During my long career, I have worked hard not to become a dinosaur. I learned to shoot and edit video, blog, vlog, tweet, pin and post. All day. Every day. Just another challenge in a job that is endlessly fascinating. What have I done? I’ve been an investigative reporter, covered politics and breaking news. Shot documentaries. Ducked bullets reporting wars. Spent months trying to solve murders. Been to more natural disasters than Mother Nature. I mastered the timeless techniques of telling visual stories. They haven’t changed since the first reporters saw someone take on a dinosaur. Those ancient storytellers scrambled back to their caves, painted pictures on the walls and said, “Wow, you should have seen the size of that sucker!” Everyone had access to the same information. The best storyteller had a packed cave.
I joined NBC News back when the earth was cooling. All those cutting-edge gizmos we had when I started are now in a museum. Typewriters. Film cameras. Hot splicers. Yes, we have to master ever-changing technology. Yes, we have to tell our tales under ever-tightening deadlines. But more importantly, we must master the classic techniques of telling better stories. The basic devices remain: reporting and storytelling . They are two sides of the same coin. Reporting is what you do to get a great story, but stories are remembered only if you tell them well. Reporters learn to gather facts. Storytellers weave those facts into a fabric that covers the subject while enticing us to know more. The best reporters and storytellers do both.
At the first station where I worked, we all carried cameras. Even the anchor people and news director were expected to shoot and edit stories. Like skinny ties, everything comes back into fashion. We learned how to manage our time. Today, when I’m working on a story, I approach the assignment like an artist painting with oils. If I’m covering spot news, I “paint” with watercolors, splashing three or four vibrant scenes that will engage an audience. You will run out of time if you use long-form tools on a quick turnaround story.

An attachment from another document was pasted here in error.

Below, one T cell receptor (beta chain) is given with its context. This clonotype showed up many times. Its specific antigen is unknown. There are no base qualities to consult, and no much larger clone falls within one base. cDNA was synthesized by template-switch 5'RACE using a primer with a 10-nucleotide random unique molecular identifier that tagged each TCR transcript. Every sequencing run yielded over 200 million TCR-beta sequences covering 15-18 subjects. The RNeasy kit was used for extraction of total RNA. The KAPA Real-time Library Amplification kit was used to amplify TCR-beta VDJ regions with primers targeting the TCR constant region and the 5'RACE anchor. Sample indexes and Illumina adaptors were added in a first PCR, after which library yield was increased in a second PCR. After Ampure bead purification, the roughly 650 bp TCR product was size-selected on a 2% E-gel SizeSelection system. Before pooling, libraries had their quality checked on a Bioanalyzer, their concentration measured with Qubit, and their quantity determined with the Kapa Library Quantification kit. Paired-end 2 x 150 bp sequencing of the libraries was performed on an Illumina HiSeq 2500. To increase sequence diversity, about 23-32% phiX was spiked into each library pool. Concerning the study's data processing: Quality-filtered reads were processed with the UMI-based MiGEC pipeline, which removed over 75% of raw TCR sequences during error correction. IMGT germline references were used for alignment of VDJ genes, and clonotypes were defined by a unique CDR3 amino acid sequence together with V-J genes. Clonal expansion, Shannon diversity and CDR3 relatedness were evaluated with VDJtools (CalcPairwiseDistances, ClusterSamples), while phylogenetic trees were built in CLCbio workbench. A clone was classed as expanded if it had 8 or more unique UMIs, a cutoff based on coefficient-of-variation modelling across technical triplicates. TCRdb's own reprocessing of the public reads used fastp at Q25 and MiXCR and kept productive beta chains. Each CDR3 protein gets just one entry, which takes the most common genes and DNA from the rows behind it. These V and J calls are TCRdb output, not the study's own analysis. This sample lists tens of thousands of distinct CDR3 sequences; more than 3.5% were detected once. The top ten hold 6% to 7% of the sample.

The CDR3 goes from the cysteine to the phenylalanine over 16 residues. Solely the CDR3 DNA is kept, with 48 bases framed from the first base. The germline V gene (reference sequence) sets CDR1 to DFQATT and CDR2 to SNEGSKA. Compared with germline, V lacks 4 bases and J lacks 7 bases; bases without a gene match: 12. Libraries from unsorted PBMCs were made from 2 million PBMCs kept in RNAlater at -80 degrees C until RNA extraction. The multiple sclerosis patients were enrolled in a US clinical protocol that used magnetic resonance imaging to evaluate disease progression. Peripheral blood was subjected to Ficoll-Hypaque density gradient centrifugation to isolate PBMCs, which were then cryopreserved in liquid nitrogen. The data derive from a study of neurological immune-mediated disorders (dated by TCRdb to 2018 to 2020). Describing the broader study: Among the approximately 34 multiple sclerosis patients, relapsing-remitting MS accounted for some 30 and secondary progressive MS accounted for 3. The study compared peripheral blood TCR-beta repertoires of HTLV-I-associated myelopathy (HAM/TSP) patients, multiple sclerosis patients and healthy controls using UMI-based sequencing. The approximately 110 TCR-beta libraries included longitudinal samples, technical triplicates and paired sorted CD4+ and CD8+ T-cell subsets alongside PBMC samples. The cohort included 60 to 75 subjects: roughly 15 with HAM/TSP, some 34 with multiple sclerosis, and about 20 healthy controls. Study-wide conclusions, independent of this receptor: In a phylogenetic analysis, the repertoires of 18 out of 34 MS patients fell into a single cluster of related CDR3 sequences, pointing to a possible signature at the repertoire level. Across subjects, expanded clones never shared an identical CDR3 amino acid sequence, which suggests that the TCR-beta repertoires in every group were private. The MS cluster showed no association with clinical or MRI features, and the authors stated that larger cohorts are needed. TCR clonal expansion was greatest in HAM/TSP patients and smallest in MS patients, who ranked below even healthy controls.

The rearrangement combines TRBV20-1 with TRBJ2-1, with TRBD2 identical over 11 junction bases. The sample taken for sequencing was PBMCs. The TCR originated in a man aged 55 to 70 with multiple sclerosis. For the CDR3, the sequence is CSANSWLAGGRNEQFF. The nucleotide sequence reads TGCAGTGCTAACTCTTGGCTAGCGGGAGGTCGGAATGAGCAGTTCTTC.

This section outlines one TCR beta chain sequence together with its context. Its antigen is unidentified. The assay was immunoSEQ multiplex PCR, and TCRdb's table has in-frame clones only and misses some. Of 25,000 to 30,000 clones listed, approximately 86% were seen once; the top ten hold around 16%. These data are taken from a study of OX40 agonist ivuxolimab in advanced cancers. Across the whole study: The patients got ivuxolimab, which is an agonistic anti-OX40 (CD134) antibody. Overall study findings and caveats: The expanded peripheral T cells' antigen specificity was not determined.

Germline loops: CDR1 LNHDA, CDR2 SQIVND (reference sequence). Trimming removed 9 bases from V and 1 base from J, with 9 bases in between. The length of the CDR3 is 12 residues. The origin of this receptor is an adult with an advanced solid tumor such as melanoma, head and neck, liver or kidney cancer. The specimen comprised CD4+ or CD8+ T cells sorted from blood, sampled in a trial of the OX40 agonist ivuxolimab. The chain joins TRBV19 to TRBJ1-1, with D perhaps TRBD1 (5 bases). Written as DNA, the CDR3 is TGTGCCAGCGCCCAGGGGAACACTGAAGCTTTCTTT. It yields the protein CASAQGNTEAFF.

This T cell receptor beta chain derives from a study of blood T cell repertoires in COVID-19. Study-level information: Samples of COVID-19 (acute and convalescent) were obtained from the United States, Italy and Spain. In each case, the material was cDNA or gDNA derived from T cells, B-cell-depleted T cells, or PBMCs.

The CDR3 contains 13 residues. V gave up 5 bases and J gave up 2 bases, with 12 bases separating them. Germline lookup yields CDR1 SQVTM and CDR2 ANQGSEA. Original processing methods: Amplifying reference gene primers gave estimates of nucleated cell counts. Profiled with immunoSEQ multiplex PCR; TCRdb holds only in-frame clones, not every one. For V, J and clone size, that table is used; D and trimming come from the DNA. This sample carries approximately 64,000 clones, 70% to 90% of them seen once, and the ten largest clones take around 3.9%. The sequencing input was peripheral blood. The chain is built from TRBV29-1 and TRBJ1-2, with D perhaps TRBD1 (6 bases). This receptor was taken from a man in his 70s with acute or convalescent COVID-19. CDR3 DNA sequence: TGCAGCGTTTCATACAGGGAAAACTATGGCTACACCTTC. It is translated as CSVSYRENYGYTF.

Here’s a little mind game to help you write faster and more efficiently. Ask yourself, “If I had to finish right now, what would be my opening line? My closing sentence?” If you keep the end of your story clearly in sight, you can also construct a path that will take your audience there. You won’t waste time.
There’s a big difference between a reporter and a storyteller. I start every story assuming that nobody cares about anything I’m going to tell. That forces me to find the universal themes that will interest the greatest number of people. Everybody likes to laugh, but the best comedians can make a four-year-old giggle and an eighty-year-old, too.
The best stories follow a simple outline:
HEY: (WHACK!) Get their attention. Murder mysteries, for example, begin with a dead body.
YOU: This story may be about a train derailment in India, but this is how it connects to you.
SEE: Here are the details I’ve found no one else has or if you’ve heard them before, I’m going to tell them so engagingly, you’ll want to hear them again.
SO: This is why you should care. When I’m dealing with a complicated story, filled with many choices, I ask myself, “Where’s my HEY? How can I connect my viewers to the YOU? Has SEE covered the important points? SO why is this story important to my viewers’ lives?” “Hey, You, See, So.”